Category: Politics

Scotland Decides: What Now?

Yesterday Scotland voted and today we woke up to knowing what Scotland had decided.  Scotland voted to remain part of the United Kingdom 55% to 45%.  While the world had been following over the last few weeks and months, this has been a process which has gone on in Scotland for at least the last 7 years; certainly in earnest over the past 2 years.  The Country has talked, it has debated and it has argued and it culminated in yesterday’s “no” vote to independence.

The referendum campaign has engaged people who have long been disillusioned with politics.  Yesterday people turned out to the polling stations around the country in a remarkable number: a turnout of 86% with 97% of the population being registered to vote.  Many of those who turned out to vote yesterday were doing so for the first time: whether they be young people who had never been entitled to vote before or older people who had never decided to vote before.  The engagement that has come from the Referendum campaign is fantastic to see and should be celebrated by everyone, regardless of which side of the debate you were on.  One of the important things that must be done in Scotland now is to ensure that this engagement does not subside.  People have shown that they are interested and engaged and that is fantastic to see.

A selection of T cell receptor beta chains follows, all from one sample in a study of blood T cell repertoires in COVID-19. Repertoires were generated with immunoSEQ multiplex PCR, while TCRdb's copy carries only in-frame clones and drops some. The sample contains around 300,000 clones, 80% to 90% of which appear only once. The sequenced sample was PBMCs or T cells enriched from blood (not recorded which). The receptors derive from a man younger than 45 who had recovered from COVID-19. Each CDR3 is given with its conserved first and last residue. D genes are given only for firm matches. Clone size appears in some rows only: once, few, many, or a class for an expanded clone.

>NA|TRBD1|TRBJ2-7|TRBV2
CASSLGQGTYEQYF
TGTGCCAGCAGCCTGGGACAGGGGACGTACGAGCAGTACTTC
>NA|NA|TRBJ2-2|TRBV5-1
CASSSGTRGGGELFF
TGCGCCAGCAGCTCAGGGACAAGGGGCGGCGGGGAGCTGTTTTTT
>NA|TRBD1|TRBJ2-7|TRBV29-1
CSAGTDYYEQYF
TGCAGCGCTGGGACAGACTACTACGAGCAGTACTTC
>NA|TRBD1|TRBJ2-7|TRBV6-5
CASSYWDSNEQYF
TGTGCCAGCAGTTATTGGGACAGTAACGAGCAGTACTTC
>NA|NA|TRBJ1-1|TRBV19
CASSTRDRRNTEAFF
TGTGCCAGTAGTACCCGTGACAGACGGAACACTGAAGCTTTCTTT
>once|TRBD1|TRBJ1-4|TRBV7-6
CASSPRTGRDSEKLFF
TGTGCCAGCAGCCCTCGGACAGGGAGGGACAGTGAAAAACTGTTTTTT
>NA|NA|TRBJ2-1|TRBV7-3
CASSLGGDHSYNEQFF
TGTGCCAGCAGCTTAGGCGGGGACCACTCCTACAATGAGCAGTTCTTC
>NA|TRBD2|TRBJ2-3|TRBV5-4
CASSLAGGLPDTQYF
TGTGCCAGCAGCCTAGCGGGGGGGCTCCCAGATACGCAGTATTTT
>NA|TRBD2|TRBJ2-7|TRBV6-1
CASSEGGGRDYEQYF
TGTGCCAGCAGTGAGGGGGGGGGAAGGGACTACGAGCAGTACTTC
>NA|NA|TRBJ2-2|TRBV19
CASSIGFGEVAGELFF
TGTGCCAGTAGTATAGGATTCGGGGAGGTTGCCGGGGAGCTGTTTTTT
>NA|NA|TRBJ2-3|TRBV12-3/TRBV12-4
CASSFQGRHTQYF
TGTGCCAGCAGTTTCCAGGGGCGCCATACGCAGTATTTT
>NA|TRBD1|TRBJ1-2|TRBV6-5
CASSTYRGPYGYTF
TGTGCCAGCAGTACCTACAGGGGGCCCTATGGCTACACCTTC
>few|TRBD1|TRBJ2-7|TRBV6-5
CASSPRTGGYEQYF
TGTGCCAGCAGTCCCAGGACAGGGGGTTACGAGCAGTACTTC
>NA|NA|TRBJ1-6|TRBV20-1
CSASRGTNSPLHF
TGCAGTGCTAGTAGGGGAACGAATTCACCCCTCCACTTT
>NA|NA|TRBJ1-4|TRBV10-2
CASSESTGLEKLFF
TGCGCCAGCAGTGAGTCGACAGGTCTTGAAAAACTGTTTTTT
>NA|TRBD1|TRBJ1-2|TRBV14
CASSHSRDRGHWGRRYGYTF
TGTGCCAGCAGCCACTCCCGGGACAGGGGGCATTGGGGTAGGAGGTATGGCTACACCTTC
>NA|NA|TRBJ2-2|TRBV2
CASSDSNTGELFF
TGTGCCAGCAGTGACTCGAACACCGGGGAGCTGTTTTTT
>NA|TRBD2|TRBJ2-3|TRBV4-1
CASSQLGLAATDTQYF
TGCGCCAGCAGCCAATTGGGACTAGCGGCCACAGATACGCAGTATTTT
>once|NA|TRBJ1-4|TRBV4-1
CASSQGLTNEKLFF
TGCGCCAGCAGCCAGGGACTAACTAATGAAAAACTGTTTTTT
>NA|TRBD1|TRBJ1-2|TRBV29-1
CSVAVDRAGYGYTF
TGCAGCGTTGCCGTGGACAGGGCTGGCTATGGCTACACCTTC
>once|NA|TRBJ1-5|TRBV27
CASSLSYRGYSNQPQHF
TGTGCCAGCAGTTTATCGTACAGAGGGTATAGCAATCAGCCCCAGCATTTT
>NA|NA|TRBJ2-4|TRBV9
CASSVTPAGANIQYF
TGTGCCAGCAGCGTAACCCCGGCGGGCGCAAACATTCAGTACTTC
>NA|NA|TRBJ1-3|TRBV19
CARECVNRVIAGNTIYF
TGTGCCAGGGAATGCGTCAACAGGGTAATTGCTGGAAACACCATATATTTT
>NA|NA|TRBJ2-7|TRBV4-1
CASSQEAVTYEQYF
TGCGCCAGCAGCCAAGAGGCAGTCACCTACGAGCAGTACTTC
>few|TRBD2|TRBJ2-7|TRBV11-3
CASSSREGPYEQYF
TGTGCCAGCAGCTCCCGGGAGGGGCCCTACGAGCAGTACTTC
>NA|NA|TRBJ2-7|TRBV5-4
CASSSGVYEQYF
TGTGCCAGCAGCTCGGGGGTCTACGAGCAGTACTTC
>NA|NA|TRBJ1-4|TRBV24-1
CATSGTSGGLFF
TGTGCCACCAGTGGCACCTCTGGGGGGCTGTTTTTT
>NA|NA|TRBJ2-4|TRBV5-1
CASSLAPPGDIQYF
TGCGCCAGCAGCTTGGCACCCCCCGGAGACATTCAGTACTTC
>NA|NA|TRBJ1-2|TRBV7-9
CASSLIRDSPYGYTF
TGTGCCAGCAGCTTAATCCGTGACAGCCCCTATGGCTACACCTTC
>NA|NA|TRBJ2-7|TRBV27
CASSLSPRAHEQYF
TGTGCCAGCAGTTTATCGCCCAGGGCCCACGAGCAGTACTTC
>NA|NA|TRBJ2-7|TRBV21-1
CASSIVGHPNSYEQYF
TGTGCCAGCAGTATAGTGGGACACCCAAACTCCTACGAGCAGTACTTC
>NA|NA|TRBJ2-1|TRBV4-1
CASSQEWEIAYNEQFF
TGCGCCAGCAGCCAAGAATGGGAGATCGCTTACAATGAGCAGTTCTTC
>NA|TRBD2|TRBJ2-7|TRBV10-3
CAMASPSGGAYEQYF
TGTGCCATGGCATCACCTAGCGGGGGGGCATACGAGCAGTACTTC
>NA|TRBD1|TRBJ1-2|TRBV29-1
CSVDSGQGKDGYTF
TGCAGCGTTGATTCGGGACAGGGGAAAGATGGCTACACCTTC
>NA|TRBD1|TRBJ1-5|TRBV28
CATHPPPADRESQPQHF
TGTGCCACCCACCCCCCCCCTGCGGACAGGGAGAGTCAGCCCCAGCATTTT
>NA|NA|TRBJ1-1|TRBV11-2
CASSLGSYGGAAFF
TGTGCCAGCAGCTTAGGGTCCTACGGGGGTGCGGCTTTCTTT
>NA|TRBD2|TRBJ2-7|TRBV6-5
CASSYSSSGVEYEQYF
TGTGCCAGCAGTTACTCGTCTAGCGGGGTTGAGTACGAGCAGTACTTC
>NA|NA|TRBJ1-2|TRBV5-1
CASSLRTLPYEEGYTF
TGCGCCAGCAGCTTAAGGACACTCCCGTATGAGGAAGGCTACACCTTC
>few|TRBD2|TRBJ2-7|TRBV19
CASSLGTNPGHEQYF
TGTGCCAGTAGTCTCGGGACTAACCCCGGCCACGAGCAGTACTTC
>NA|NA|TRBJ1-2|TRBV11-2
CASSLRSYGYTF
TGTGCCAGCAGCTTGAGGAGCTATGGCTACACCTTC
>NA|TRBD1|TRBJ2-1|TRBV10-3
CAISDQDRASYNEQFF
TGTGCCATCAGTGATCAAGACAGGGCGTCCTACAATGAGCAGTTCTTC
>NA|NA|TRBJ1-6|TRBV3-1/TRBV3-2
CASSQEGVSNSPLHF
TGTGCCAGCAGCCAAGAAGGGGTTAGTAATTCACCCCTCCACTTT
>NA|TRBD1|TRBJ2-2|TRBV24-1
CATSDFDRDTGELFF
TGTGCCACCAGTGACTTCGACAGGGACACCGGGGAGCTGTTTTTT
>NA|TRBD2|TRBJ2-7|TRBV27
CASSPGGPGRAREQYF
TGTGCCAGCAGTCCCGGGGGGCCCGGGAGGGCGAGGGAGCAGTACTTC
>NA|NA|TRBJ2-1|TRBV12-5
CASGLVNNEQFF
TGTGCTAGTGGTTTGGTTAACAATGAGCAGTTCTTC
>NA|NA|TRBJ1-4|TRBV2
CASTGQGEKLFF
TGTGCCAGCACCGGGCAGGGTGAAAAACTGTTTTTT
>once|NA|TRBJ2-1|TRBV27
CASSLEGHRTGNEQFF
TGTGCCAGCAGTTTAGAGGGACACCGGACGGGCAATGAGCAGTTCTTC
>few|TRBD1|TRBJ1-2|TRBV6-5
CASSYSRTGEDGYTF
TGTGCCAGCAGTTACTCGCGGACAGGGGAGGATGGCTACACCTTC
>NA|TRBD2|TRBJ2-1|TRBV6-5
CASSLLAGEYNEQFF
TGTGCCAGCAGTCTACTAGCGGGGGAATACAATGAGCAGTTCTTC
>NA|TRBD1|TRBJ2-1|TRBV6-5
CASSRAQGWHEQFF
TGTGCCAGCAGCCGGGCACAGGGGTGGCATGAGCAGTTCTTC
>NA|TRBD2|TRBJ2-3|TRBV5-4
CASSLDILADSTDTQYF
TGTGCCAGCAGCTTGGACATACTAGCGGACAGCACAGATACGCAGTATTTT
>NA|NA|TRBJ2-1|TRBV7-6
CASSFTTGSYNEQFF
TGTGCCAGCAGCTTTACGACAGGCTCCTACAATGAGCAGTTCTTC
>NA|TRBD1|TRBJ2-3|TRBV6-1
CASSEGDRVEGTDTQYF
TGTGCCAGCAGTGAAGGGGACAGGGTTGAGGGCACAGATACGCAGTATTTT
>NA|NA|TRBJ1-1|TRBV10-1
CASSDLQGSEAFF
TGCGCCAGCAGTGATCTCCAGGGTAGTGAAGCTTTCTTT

The campaign has been a largely friendly and pleasurable experience.  There have been elements from both sides of the campaign which have not shown themselves in a great light.  Whether that be ‘no’ campaigners abusing Andy Murray horrendously over his decision to vote yes or ‘yes’ campaigner engaging in bullying and harassment, it has shown some individuals up to be immature and incapable of engaging sensibly in an adult discussion; however, it certainly shouldn’t be the thing that defines the campaign.

We also awoke today of allegations of electoral fraud in Glasgow.  It would be entirely wrong to suggest that it was a supporter or supporters from a particular side of the campaign.  If someone (or some people) committed electoral fraue yesterday they could have come from either side of the campaign, or indeed from both sides of the campaign.  It’s right and proper that the affected ballots are identified and that the police investigate the matter thoroughly.  It’s unacceptable in a democracy for people to engage in conduct like that; however, it is by far a very small (almost unnoticeable) minority.

What the referendum campaign has shown is that in Scotland, and indeed in other parts of the UK, there is a real appetite for change.  It’s far from the case that yesterday’s vote has put an end to discussions about constitutional change.  What it should hopefully mean is that the discussions are not confined to a few ‘political geeks or nerds’ inhabiting certain corners of the internet.  Hopefully, it will mean that people from right across the UK engage in a real discussion about how to change the political system in this country.